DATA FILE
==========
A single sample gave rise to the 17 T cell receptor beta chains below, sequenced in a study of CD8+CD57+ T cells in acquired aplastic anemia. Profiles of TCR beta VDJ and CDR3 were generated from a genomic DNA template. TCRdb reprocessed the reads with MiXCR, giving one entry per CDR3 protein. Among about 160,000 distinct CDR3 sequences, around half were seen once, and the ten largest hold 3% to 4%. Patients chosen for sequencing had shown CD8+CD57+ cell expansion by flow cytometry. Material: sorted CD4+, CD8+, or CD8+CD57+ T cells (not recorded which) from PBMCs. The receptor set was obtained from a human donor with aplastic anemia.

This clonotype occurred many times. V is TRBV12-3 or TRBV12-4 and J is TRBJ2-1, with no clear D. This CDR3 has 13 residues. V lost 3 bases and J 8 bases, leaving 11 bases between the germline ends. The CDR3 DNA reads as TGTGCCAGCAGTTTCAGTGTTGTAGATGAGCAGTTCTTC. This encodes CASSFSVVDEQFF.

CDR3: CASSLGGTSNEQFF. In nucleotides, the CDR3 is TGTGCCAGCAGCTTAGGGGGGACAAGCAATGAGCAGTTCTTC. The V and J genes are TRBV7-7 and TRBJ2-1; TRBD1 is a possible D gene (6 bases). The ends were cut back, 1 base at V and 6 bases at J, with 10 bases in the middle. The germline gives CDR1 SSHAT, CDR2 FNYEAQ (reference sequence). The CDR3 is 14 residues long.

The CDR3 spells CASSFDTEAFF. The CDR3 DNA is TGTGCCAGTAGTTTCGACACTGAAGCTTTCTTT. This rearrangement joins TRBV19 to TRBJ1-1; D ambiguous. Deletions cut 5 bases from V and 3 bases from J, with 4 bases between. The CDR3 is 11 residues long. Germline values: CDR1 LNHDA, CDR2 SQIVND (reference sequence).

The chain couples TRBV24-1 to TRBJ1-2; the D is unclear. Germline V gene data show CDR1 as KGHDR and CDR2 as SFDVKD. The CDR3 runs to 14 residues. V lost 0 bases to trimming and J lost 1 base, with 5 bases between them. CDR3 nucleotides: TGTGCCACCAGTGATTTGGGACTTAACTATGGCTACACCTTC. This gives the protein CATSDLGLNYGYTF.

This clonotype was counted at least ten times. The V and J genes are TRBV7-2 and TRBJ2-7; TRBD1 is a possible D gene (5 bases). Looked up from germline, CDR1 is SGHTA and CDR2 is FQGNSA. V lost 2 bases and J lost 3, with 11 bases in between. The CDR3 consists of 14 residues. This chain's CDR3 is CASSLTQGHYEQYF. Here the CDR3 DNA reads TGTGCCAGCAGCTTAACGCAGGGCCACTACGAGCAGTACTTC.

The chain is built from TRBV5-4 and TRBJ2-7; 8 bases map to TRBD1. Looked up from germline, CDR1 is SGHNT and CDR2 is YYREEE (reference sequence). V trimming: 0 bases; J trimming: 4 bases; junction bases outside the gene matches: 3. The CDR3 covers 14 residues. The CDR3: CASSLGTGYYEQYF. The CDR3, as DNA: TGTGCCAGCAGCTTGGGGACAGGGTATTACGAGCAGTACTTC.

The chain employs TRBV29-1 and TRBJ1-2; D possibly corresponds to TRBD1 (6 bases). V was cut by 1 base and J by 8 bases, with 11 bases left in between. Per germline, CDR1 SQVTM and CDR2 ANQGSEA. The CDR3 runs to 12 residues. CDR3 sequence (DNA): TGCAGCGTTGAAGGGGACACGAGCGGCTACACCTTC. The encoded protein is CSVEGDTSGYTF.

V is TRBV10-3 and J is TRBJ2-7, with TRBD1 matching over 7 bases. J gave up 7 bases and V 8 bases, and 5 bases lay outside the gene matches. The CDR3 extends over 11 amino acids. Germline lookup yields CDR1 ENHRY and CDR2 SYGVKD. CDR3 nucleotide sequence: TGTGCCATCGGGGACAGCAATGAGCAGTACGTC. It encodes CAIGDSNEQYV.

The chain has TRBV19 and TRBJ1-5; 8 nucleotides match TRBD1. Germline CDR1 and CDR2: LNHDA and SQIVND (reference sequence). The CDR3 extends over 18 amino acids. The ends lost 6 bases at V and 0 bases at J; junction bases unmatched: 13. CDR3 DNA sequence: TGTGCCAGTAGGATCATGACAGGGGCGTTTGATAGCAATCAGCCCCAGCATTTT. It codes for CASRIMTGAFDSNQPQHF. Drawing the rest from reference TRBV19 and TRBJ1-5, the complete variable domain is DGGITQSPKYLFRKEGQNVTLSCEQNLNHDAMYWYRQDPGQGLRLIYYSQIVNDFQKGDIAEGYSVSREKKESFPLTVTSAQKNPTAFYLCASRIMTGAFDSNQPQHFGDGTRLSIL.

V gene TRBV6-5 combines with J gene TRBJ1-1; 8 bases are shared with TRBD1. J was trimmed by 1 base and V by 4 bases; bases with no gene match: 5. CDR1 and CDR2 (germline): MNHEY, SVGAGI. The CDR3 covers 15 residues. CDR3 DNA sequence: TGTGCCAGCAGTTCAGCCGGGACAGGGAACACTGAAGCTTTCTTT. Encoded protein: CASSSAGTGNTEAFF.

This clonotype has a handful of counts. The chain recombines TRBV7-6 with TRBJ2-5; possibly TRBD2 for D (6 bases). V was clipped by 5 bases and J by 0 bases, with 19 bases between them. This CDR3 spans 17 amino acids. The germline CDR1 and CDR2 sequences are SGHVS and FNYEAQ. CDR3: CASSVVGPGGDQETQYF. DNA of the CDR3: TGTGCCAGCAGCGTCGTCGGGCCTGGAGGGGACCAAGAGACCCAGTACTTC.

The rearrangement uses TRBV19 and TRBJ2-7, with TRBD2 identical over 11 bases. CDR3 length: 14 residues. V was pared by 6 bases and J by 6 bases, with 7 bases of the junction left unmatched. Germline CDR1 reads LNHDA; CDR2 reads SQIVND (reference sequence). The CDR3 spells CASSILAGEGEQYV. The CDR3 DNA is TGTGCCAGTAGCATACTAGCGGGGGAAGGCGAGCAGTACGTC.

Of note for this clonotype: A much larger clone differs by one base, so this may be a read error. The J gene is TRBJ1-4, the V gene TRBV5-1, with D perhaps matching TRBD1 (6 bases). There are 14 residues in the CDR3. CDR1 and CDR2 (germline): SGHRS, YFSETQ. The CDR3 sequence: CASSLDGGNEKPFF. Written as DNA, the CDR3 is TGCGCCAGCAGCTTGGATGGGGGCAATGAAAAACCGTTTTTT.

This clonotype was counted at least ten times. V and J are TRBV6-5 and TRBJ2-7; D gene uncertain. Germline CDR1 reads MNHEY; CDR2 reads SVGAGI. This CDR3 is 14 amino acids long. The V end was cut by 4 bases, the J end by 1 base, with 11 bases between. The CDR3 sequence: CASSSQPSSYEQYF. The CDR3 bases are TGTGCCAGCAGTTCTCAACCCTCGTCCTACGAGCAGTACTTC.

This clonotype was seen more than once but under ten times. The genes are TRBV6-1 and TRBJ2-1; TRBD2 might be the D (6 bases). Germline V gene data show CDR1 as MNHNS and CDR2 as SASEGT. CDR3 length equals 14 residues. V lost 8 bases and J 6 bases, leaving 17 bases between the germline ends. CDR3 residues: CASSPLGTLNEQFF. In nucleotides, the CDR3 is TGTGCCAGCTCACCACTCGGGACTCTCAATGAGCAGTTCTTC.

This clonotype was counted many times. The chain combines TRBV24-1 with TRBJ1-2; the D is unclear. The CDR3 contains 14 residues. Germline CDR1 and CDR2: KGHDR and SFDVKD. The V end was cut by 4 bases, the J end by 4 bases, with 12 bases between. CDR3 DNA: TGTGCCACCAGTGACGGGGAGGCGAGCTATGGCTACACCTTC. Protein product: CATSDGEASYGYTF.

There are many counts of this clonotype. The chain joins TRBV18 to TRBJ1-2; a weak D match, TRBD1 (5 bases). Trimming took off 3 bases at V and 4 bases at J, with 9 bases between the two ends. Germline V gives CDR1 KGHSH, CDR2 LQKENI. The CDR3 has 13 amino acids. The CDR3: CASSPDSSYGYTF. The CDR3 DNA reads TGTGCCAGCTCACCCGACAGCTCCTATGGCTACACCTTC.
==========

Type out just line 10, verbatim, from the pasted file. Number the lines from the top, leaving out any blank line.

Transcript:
The chain has TRBV19 and TRBJ1-5; 8 nucleotides match TRBD1. Germline CDR1 and CDR2: LNHDA and SQIVND (reference sequence). The CDR3 extends over 18 amino acids. The ends lost 6 bases at V and 0 bases at J; junction bases unmatched: 13. CDR3 DNA sequence: TGTGCCAGTAGGATCATGACAGGGGCGTTTGATAGCAATCAGCCCCAGCATTTT. It codes for CASRIMTGAFDSNQPQHF. Drawing the rest from reference TRBV19 and TRBJ1-5, the complete variable domain is DGGITQSPKYLFRKEGQNVTLSCEQNLNHDAMYWYRQDPGQGLRLIYYSQIVNDFQKGDIAEGYSVSREKKESFPLTVTSAQKNPTAFYLCASRIMTGAFDSNQPQHFGDGTRLSIL.